According to a source, menopause is “the cessation of monthly menstrual cycles in middle-aged women” (Bee, 2012, pg. 393). There are a few negative symptoms and effects associated with menopause. For example, women going through menopause often experience “hot flashes, thinning of the vaginal wall, and loss of vaginal lubrication” (Bee, 2012, pg. 394). However, the effects and symptoms can be reduced by taking hormones such as estrogen and progesterone (Bee, 2012, pg. 394). Taking hormones to reduce the effects and symptoms of menopause is called hormone therapy (HT).
There are advantages and disadvantages of taking hormones to reduce the symptoms and effects of menopause. During the 1990’s, physicians commonly prescribed HT for menopausal women because they thought that it would “protect women against heart disease and dementia” (Bee, 2012, pg. 394). However, the perception of this therapy changed when a study was posted in 2002 by the Women’s Health Initiative (Bee, 2012, pg. 394). The study by this organization showed that long-term use of estrogen or combined estrogen-progesterone HT greatly increased the risk of breast and ovarian cancers (Bee, 2012, pg. 94). The Heart and Estrogen Replacement Study (HERS) showed that HT did not give women protection against cardiovascular disease (CD) (Bee, 2012, pg. 394). Additionally, the study suggested that HT could have possibly increased the intensity of CD “among study participants who already had it” (Bee, 2012, pg. 394). Another source states that HT increases the risk of uterine cancer (WebMD, 2012, pg. 1). Finally, HT also increases the risk of blood clots and stroke (Mayo Clinic staff, 2012, pg. 1).
After these studies were published, the number of women taking part in HT significantly decreased (Bee, 2012, pg. 394). In spite of risks of HT, it does have benefits for women with menopause. However, the benefits of this therapy are few. Recent research has shown that HT only reduces hot flashes “and protection against osteoporosis” (Bee, 2012, pg. 394). Nonetheless, there are ways that hormones may be introduced to the body that are less harmful than normal HT. For example, systemic hormone therapy comes in the form of pills, cream, gel, spray, and skin patches (Mayo Clinic staff, 2012, pg. 1).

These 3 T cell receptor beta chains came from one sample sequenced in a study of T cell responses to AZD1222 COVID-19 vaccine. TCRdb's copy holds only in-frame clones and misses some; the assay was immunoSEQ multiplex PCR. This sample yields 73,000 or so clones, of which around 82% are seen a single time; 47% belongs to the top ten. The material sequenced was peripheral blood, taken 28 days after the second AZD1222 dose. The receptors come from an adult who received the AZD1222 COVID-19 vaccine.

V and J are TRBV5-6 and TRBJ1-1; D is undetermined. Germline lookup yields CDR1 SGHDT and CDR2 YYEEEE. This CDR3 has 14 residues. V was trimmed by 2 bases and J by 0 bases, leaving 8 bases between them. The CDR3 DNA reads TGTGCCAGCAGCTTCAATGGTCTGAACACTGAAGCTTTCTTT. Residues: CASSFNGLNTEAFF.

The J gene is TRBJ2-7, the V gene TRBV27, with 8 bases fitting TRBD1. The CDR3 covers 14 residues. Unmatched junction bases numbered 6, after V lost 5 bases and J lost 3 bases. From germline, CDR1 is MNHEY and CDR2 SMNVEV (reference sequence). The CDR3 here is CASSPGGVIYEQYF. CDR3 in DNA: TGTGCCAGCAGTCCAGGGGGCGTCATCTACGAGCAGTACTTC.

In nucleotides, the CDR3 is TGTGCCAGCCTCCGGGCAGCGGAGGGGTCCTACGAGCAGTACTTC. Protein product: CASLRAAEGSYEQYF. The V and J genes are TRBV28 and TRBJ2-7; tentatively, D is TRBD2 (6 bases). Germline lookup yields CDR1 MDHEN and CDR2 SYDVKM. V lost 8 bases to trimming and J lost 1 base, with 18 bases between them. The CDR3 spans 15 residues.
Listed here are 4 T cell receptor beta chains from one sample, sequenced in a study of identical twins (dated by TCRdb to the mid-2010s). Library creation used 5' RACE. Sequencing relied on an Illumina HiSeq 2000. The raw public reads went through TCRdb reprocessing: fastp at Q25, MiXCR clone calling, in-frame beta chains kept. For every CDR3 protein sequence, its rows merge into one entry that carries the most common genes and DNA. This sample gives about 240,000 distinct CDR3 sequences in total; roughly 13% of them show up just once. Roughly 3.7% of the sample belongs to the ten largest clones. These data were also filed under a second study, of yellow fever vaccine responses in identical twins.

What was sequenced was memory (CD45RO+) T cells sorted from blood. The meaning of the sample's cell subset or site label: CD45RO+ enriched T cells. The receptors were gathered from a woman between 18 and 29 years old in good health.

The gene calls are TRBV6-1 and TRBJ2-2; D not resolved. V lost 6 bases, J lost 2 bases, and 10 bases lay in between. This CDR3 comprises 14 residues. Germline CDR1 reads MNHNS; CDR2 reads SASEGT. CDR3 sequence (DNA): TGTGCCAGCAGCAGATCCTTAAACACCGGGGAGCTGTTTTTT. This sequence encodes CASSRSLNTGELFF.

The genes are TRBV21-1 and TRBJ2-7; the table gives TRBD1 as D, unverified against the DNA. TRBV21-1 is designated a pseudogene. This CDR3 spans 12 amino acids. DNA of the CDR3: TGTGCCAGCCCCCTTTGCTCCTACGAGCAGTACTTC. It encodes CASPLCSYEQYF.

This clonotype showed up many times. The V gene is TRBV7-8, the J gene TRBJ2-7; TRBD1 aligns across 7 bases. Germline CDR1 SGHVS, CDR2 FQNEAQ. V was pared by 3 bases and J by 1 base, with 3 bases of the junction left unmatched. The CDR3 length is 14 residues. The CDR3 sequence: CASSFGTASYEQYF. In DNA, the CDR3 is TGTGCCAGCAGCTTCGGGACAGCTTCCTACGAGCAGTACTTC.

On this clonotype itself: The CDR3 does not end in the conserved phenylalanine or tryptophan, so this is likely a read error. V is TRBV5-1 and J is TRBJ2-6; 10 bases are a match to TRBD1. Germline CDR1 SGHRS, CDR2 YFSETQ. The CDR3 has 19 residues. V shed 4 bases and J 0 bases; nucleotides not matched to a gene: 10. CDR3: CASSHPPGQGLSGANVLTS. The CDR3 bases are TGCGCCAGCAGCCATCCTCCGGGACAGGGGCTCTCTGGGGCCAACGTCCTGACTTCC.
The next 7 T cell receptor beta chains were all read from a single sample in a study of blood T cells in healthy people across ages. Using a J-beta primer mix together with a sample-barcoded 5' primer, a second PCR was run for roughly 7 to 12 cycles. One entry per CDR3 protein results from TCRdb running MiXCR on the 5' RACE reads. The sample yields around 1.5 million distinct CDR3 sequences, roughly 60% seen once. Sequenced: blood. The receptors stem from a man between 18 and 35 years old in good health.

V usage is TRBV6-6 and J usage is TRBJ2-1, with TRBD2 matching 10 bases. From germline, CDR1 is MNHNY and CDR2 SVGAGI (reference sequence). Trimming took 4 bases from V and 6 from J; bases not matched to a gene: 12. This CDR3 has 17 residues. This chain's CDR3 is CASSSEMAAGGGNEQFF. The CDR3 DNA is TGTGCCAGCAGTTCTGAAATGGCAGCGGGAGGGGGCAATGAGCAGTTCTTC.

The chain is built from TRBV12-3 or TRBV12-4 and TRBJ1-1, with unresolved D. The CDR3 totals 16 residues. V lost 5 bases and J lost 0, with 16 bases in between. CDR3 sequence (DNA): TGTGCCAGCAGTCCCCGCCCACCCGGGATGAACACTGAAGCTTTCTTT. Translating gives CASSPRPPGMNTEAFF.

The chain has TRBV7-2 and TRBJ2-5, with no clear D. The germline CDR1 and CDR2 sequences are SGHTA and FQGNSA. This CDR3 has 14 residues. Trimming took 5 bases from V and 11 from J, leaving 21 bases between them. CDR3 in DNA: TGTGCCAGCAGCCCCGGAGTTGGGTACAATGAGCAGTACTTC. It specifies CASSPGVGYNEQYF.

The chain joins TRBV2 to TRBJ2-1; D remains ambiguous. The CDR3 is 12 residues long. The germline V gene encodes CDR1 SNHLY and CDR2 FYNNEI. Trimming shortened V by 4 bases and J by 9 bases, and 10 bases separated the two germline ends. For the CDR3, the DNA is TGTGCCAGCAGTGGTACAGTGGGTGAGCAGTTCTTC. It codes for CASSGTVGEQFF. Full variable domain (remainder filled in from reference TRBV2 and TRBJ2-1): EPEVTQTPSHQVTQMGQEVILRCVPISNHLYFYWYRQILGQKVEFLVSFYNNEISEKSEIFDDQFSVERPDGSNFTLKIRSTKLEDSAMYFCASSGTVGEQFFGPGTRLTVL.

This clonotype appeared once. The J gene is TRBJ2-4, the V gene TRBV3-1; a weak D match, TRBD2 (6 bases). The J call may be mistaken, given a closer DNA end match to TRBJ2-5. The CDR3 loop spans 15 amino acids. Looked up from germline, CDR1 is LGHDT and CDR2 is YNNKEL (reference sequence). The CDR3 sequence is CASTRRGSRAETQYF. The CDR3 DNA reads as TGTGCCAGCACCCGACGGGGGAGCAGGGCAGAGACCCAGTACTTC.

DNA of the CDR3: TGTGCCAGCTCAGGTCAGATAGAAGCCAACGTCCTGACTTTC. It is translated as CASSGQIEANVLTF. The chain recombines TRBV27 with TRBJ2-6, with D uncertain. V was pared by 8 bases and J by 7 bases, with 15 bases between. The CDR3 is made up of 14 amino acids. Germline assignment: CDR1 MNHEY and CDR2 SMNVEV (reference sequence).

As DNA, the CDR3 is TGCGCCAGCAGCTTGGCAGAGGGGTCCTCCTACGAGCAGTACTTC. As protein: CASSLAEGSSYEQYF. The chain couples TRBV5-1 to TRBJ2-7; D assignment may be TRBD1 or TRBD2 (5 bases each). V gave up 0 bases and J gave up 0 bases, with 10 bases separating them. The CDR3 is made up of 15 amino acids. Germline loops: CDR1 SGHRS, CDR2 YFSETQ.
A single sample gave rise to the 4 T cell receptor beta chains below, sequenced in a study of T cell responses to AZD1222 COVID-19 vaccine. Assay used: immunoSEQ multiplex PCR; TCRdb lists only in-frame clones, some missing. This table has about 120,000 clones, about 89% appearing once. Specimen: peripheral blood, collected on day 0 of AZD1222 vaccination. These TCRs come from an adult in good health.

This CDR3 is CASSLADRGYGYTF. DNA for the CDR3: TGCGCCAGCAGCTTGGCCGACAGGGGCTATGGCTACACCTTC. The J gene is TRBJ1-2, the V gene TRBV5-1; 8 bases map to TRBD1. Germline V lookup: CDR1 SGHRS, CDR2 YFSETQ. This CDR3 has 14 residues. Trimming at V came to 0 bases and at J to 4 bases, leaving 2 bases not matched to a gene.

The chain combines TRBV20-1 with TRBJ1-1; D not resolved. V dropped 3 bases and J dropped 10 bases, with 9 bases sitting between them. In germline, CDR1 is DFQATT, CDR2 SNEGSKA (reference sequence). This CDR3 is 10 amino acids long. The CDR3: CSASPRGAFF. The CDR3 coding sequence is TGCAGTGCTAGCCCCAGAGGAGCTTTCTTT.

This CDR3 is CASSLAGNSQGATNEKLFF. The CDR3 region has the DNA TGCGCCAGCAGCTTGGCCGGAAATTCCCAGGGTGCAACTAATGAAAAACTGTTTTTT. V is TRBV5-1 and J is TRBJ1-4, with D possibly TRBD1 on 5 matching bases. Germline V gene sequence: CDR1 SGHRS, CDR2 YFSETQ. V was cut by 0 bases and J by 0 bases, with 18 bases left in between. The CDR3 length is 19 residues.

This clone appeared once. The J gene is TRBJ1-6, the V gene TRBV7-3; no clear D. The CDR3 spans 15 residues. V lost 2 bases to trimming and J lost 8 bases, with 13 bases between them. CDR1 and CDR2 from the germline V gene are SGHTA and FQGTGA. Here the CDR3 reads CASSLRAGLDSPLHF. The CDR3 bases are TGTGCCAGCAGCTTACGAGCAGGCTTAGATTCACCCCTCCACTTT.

This source also says that systemic hormone therapy is the most effective treatment of some menopausal symptoms. (Mayo Clinic staff, 2012, pg. 1). Also, low dose vaginal products can help reduce the effects of vaginal and uterine symptoms caused by menopause. Although it has few benefits, HT is considered the best treatment available for menopause. Also, HT is effective at preventing osteoporosis and is a good alternative to other medicines used to protect bone health (WebMD, 2012, pg. 1). In summary, it is important that women are cautious about undergoing treatment for menopause that includes HT.
According to the American College of Obstetricians and Gynecologists, “women should aim for the lowest dosage that provides symptom relief and avoid taking hormones for more than a year or two” (Bee, 2012, pg. 394). Also, this organization believes that women should take medication that specifically treats their symptoms (Bee, 2012, pg. 394). Third, physicians advise that women being treated for menopausal symptoms visit their doctors on a consistent basis (Bee, 2012, pg. 394). Finally, doctors recommend that menopausal women follow the instructions of their doctors “with regard to cancer screenings” (Bee, 2012, pg. 394).